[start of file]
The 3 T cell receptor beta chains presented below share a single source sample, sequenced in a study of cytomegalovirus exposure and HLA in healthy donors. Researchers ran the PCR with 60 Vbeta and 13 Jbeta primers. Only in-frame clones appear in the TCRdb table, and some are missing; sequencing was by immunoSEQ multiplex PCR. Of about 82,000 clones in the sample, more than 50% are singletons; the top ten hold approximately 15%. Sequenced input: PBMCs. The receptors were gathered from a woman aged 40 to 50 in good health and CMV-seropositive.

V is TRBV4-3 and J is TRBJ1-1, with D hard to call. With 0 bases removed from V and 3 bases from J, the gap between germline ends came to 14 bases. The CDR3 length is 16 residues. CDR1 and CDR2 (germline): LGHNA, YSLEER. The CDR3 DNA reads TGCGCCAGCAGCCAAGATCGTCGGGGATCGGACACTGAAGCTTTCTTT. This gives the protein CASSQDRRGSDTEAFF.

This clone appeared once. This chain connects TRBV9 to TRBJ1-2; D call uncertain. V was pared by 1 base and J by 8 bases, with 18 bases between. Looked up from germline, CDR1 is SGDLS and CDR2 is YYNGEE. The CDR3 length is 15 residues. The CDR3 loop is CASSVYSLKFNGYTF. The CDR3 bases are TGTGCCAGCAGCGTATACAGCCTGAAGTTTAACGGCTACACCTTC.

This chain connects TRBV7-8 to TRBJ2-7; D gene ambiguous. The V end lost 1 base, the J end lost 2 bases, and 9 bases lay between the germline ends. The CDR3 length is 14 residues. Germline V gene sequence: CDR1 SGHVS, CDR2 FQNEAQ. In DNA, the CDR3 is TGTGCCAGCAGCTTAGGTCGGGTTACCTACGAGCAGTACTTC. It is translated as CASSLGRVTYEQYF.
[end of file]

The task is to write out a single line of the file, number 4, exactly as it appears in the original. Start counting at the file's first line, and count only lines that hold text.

This chain connects TRBV7-8 to TRBJ2-7; D gene ambiguous. The V end lost 1 base, the J end lost 2 bases, and 9 bases lay between the germline ends. The CDR3 length is 14 residues. Germline V gene sequence: CDR1 SGHVS, CDR2 FQNEAQ. In DNA, the CDR3 is TGTGCCAGCAGCTTAGGTCGGGTTACCTACGAGCAGTACTTC. It is translated as CASSLGRVTYEQYF.